Letting out a long breath, Slyde poured himself another Scotch and drained it. Grabbing a towel, he pulled off his sweaty shorts and padded naked into the bathroom. Maybe a shower would help his outlook. Maybe after he got cleaned up a bit, he might summon up the enthusiasm to try to find some action. A girl or two in his bed might be just the thing to take his mind off all the unpleasantness.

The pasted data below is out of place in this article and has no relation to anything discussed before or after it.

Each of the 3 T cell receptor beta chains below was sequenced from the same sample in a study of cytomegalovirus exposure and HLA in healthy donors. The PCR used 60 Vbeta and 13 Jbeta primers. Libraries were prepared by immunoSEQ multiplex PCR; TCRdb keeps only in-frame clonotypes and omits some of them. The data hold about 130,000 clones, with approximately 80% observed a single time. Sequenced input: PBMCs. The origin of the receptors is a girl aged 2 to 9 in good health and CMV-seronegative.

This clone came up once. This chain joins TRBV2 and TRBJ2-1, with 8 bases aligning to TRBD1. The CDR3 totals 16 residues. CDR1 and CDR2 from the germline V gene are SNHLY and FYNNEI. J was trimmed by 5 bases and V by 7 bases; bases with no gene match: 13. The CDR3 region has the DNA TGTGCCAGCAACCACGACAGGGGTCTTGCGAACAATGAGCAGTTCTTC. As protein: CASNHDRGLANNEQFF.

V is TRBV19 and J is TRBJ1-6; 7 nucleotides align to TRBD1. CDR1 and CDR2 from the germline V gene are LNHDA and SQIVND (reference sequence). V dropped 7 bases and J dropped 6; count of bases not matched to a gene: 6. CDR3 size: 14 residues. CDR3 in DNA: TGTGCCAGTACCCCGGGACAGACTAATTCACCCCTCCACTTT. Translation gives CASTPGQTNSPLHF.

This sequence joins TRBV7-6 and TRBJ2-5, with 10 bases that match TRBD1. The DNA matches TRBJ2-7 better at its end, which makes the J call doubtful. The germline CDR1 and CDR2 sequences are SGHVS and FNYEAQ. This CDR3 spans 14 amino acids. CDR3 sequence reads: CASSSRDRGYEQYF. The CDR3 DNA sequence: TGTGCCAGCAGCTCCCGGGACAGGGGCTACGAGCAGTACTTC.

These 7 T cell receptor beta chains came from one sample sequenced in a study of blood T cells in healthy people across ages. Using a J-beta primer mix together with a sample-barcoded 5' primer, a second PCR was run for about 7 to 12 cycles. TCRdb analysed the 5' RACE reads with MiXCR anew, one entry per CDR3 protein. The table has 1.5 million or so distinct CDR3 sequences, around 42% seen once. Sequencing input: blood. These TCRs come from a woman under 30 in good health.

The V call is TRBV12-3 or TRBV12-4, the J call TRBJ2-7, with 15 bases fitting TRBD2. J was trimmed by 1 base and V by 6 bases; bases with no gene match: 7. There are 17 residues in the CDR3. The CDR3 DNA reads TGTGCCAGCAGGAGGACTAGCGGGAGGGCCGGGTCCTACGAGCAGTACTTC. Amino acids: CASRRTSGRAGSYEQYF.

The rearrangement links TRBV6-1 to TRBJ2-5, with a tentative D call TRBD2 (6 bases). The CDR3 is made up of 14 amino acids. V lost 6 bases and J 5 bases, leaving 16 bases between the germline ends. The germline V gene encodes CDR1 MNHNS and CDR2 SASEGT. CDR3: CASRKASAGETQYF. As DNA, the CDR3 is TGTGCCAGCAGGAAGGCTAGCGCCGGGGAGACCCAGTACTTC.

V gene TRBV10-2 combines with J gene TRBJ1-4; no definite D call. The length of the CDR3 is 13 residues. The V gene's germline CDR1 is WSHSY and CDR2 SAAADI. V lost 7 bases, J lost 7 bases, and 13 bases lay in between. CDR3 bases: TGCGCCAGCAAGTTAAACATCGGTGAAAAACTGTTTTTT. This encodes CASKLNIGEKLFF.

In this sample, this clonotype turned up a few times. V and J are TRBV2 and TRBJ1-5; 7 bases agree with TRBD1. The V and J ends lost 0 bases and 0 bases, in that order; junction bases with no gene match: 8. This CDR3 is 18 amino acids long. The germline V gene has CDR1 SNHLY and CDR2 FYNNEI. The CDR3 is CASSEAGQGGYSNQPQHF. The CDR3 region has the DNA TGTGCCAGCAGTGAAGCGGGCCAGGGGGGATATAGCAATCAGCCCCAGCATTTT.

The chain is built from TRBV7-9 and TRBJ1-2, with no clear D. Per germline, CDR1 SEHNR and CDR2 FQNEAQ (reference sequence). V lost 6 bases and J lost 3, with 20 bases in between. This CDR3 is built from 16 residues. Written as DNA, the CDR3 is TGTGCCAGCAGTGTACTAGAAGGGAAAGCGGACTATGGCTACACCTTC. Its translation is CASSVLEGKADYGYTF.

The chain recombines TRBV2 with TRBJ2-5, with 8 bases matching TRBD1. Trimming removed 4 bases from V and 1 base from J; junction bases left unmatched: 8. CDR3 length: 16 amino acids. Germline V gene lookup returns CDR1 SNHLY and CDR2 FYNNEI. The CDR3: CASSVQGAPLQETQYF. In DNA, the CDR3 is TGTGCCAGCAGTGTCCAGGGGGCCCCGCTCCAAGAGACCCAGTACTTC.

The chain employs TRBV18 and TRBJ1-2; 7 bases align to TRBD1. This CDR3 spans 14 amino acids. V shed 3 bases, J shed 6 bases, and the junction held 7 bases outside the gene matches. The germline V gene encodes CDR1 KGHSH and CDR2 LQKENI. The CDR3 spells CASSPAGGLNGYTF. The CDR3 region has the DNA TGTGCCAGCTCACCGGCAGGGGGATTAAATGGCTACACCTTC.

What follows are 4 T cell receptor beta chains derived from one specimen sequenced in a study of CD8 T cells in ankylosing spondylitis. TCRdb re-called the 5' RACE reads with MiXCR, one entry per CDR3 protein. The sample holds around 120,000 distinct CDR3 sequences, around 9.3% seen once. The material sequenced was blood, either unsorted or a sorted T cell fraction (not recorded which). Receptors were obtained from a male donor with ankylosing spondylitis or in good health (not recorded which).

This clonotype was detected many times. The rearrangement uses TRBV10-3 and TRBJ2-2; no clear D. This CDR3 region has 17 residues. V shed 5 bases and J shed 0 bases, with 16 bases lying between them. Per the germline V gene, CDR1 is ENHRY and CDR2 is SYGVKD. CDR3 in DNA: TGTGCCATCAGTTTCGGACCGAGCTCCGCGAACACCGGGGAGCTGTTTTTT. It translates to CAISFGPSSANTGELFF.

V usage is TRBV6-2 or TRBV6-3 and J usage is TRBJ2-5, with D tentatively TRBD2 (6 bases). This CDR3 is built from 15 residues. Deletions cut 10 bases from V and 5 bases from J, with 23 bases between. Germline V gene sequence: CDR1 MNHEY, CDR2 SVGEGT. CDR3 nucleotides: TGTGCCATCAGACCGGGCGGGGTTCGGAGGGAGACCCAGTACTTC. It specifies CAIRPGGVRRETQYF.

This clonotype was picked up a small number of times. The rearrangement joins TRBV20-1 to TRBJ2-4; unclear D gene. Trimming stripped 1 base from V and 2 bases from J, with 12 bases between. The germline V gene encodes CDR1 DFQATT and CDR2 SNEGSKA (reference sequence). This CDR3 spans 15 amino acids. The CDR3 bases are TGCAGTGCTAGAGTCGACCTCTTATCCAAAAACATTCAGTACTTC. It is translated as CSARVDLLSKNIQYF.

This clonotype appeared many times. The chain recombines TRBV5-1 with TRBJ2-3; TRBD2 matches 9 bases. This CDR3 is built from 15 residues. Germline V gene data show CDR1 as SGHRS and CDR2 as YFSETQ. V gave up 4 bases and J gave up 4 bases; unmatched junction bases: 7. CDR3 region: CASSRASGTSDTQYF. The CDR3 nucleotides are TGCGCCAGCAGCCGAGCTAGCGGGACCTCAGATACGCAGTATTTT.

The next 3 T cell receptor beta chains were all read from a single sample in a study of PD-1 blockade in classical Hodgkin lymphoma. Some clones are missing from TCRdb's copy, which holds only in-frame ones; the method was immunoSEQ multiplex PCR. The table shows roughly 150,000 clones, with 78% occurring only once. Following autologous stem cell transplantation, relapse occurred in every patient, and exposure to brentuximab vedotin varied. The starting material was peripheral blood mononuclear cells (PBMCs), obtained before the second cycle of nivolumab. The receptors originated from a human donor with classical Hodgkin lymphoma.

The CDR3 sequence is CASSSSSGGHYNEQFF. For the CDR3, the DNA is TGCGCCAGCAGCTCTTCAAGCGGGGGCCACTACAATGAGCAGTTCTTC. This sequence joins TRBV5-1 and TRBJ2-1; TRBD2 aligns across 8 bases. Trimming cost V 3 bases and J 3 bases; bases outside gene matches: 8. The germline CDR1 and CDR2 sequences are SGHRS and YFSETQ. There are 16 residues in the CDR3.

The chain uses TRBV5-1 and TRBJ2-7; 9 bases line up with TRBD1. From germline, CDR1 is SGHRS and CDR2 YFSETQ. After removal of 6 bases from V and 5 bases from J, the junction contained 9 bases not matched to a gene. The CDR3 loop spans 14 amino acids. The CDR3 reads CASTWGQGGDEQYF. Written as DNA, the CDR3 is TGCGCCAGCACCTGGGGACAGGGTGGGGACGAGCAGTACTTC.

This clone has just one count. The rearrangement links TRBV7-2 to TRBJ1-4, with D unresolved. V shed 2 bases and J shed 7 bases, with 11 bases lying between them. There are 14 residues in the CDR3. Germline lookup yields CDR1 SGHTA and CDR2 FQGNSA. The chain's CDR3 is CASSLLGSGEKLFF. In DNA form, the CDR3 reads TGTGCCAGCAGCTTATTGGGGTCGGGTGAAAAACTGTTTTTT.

As he stood in the luxurious tiled shower, reveling as the warm water ran over his body and carried away the stale sweat, his mind inevitably returned to yesterday's events. He thought about the others in the team: Cutter, PK, Trent, Marko, and Kresge. All dead now. He was a little surprised that he felt absolutely no grief or even sadness at the loss. He hadn't been close to any of them, and had, in fact, always been halfway convinced that they all somehow knew about his past and would, under the right circumstances, turn him in to the authorities. Again, his rational mind knew that was bullshit: merc teams didn't turn each other in—once you agreed to work with somebody, what they did in their off hours wasn't any of your business as long as they did their job. It was the trust that you built up with your team that allowed you to work together. But nonetheless he had never managed to develop any friendships with the others in the team, so he didn't miss them when they were gone. As far as he was concerned, they died because they weren't careful enough. It happened. It was nature's way of sorting out the guys who should keep getting jobs from the guys who shouldn't. He, Slyde, fell into the former category, and the rest of the team apparently fell into the latter. Nightmares notwithstanding, he was full of pride at the fact that he had participated in an operation that had brought down what was without doubt a member of the most powerful and fearsome species on earth, and he had survived it. They hadn't, but he had. He grinned. In a year or so, when he decided to get back into the biz again, he would command a significantly higher price than before. That was just the way these things worked. Slyde the Dragon-Slayer. Yeah—that had a nice ring to it.